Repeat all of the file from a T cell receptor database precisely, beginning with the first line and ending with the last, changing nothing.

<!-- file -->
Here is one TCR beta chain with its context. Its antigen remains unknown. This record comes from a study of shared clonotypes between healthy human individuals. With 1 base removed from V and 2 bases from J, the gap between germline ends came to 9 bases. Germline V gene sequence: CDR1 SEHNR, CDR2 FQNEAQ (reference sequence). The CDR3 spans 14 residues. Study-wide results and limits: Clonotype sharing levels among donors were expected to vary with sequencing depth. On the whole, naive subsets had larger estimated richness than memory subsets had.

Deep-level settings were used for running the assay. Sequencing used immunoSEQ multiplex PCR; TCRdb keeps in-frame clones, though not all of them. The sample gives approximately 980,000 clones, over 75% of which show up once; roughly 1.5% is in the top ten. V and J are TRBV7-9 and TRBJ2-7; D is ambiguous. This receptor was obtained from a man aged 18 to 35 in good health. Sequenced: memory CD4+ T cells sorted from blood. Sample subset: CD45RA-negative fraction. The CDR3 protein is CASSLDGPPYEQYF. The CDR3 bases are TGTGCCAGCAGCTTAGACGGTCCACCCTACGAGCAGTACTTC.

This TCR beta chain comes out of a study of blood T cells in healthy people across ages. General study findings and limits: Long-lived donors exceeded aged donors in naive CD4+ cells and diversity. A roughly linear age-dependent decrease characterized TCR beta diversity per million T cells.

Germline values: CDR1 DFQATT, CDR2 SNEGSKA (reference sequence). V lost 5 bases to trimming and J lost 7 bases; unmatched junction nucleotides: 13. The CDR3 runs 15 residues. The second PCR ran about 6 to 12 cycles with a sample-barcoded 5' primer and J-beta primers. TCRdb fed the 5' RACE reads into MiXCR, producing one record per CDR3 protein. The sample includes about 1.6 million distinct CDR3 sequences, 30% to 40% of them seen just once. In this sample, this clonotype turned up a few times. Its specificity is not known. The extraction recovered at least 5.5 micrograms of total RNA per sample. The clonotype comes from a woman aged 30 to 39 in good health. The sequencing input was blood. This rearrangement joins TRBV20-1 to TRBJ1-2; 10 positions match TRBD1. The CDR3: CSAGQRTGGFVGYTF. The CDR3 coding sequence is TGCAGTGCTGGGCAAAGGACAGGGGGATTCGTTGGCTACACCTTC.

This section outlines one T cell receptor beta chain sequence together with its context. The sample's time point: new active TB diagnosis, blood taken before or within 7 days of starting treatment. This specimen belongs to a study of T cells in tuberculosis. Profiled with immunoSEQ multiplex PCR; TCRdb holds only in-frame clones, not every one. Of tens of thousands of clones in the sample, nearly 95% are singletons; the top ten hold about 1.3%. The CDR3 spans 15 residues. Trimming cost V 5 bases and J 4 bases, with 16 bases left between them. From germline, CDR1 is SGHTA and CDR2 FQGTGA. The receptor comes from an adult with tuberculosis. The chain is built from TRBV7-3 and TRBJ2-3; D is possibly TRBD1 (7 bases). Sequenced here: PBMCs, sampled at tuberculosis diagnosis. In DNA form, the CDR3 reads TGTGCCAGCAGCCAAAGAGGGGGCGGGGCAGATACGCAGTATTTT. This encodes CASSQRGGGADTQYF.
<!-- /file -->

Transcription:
Here is one TCR beta chain with its context. Its antigen remains unknown. This record comes from a study of shared clonotypes between healthy human individuals. With 1 base removed from V and 2 bases from J, the gap between germline ends came to 9 bases. Germline V gene sequence: CDR1 SEHNR, CDR2 FQNEAQ (reference sequence). The CDR3 spans 14 residues. Study-wide results and limits: Clonotype sharing levels among donors were expected to vary with sequencing depth. On the whole, naive subsets had larger estimated richness than memory subsets had.

Deep-level settings were used for running the assay. Sequencing used immunoSEQ multiplex PCR; TCRdb keeps in-frame clones, though not all of them. The sample gives approximately 980,000 clones, over 75% of which show up once; roughly 1.5% is in the top ten. V and J are TRBV7-9 and TRBJ2-7; D is ambiguous. This receptor was obtained from a man aged 18 to 35 in good health. Sequenced: memory CD4+ T cells sorted from blood. Sample subset: CD45RA-negative fraction. The CDR3 protein is CASSLDGPPYEQYF. The CDR3 bases are TGTGCCAGCAGCTTAGACGGTCCACCCTACGAGCAGTACTTC.

This TCR beta chain comes out of a study of blood T cells in healthy people across ages. General study findings and limits: Long-lived donors exceeded aged donors in naive CD4+ cells and diversity. A roughly linear age-dependent decrease characterized TCR beta diversity per million T cells.

Germline values: CDR1 DFQATT, CDR2 SNEGSKA (reference sequence). V lost 5 bases to trimming and J lost 7 bases; unmatched junction nucleotides: 13. The CDR3 runs 15 residues. The second PCR ran about 6 to 12 cycles with a sample-barcoded 5' primer and J-beta primers. TCRdb fed the 5' RACE reads into MiXCR, producing one record per CDR3 protein. The sample includes about 1.6 million distinct CDR3 sequences, 30% to 40% of them seen just once. In this sample, this clonotype turned up a few times. Its specificity is not known. The extraction recovered at least 5.5 micrograms of total RNA per sample. The clonotype comes from a woman aged 30 to 39 in good health. The sequencing input was blood. This rearrangement joins TRBV20-1 to TRBJ1-2; 10 positions match TRBD1. The CDR3: CSAGQRTGGFVGYTF. The CDR3 coding sequence is TGCAGTGCTGGGCAAAGGACAGGGGGATTCGTTGGCTACACCTTC.

This section outlines one T cell receptor beta chain sequence together with its context. The sample's time point: new active TB diagnosis, blood taken before or within 7 days of starting treatment. This specimen belongs to a study of T cells in tuberculosis. Profiled with immunoSEQ multiplex PCR; TCRdb holds only in-frame clones, not every one. Of tens of thousands of clones in the sample, nearly 95% are singletons; the top ten hold about 1.3%. The CDR3 spans 15 residues. Trimming cost V 5 bases and J 4 bases, with 16 bases left between them. From germline, CDR1 is SGHTA and CDR2 FQGTGA. The receptor comes from an adult with tuberculosis. The chain is built from TRBV7-3 and TRBJ2-3; D is possibly TRBD1 (7 bases). Sequenced here: PBMCs, sampled at tuberculosis diagnosis. In DNA form, the CDR3 reads TGTGCCAGCAGCCAAAGAGGGGGCGGGGCAGATACGCAGTATTTT. This encodes CASSQRGGGADTQYF.